Friday, January 28, 2011

Utah May Designate A State Gun

Wow.  Did you hear about this?  Having apparently run out of peaceful things to designate as symbols of their state, Utah is now moving through a piece of legislation to designate a state gun:  the Browning M1911 .45 semi-automatic handgun.  It's a powerful handgun that has been around since 1911 in various civilian and military forms and currently is popular for conceal carry.  The inventor, John Moses Browning, is a favorite son of Utah.  There's even a museum in his honor in the train station in Ogden, Utah.  I've been to the museum.  Yep, lots of guns there.

The state bill (H.B. 219) was introduced by Rep. Carl Wimmer, R-Herriman — a former police officer, a life member of the National Rifle Association and an instructor for concealed weapons classes (source).  It's just a guess, but I'm thinking that Rep. Wimmer and I wouldn't see eye-to-eye about the message he's trying to send.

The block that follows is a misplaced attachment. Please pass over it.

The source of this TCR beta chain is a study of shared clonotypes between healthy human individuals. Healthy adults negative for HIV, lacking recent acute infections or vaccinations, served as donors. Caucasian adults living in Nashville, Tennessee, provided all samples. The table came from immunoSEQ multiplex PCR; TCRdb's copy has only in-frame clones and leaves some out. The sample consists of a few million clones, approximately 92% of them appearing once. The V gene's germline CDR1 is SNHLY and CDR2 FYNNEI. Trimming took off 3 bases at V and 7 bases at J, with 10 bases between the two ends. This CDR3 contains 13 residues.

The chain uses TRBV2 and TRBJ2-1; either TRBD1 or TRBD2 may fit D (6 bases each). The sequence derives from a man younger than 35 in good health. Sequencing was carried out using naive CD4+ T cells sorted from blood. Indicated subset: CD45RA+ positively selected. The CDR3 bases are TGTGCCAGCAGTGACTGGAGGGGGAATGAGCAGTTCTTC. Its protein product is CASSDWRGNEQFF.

From a related article from New York Times:  "On Monday, the Utah State Capitol celebrated Browning Day, honoring John Moses Browning, native son and maker of the nominee for Official State Firearm. There were speeches, a proclamation, a flyover by a National Guard helicopter, and, of course, a rotunda full of guns."

Eeesh. Talk about our gun culture run amuck!  This isn't about honoring John Moses Browning or some other inventor -- that is only about the model to use for the symbol. The bigger problem here is that they are choosing a gun as a symbol of their state, like they did a bird (California seagull) or song ("Utah, This Is the Place") or even cooking pot (Dutch oven).  This is nothing more than glorification of our culture of guns and violence and a statement of that state's overwhelmingly ultra-conservative leanings.